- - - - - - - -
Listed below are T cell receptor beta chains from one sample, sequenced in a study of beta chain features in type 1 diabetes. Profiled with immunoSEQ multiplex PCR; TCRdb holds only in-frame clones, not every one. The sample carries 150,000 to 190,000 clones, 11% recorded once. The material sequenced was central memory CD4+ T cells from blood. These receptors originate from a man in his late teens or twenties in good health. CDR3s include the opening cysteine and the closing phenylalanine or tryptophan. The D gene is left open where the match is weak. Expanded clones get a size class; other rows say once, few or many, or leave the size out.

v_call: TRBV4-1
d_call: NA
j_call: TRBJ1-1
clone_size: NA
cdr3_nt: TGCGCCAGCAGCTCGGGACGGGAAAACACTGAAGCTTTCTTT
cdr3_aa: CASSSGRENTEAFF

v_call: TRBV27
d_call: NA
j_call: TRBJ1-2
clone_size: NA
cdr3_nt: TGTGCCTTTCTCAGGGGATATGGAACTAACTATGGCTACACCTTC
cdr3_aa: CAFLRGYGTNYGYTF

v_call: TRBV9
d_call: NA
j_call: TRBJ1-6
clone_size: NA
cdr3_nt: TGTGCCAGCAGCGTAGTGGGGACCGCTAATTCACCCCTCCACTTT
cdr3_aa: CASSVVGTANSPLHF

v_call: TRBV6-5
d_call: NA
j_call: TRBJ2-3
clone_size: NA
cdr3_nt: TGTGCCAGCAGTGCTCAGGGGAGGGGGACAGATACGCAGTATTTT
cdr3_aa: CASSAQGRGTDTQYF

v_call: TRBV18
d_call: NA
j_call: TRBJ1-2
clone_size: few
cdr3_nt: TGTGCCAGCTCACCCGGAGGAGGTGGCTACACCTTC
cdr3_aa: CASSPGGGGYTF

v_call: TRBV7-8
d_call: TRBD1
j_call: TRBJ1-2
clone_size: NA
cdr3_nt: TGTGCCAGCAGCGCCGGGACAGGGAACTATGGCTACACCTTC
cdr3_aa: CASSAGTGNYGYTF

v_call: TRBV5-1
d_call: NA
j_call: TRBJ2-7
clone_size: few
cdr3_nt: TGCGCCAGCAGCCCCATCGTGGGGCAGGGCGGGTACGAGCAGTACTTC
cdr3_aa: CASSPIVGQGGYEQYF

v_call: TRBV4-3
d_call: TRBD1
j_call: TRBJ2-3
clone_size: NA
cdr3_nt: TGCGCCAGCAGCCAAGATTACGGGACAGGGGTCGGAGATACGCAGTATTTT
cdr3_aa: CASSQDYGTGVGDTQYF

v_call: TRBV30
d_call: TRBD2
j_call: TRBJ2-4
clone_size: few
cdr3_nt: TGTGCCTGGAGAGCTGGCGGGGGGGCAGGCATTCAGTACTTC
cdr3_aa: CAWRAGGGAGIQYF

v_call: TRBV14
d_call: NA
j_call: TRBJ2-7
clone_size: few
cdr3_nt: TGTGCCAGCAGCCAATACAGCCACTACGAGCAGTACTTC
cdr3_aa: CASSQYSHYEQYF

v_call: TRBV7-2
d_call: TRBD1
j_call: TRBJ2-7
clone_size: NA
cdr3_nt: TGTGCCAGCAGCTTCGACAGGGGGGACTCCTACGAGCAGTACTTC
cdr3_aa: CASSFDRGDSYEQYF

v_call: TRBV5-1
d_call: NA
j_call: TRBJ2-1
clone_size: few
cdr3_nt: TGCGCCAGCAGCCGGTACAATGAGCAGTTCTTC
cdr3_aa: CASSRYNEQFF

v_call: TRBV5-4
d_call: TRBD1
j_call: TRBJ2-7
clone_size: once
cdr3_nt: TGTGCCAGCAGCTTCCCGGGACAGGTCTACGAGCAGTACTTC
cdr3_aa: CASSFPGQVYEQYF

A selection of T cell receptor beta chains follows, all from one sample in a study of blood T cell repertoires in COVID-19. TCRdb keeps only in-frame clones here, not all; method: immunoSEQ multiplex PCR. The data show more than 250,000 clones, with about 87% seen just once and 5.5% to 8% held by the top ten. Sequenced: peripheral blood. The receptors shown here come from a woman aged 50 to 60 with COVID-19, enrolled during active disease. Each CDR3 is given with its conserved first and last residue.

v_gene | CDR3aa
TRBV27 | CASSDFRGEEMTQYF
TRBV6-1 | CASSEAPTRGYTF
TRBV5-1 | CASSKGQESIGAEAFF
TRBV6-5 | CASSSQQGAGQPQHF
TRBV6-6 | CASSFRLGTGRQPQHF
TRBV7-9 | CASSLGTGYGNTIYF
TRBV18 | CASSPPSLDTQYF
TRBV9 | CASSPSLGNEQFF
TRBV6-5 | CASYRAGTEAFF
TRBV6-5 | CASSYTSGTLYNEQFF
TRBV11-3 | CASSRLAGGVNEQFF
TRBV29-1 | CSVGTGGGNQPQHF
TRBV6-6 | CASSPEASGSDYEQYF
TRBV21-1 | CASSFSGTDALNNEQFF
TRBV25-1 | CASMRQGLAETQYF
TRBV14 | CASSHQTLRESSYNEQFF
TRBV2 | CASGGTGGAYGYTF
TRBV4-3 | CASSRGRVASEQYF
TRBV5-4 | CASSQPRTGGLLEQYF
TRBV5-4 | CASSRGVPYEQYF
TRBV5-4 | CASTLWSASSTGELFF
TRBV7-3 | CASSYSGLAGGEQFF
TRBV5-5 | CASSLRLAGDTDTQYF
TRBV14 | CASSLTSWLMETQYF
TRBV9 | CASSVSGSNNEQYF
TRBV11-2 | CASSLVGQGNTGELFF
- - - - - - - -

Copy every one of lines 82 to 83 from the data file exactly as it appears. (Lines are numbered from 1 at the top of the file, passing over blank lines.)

TRBV27 | CASSDFRGEEMTQYF
TRBV6-1 | CASSEAPTRGYTF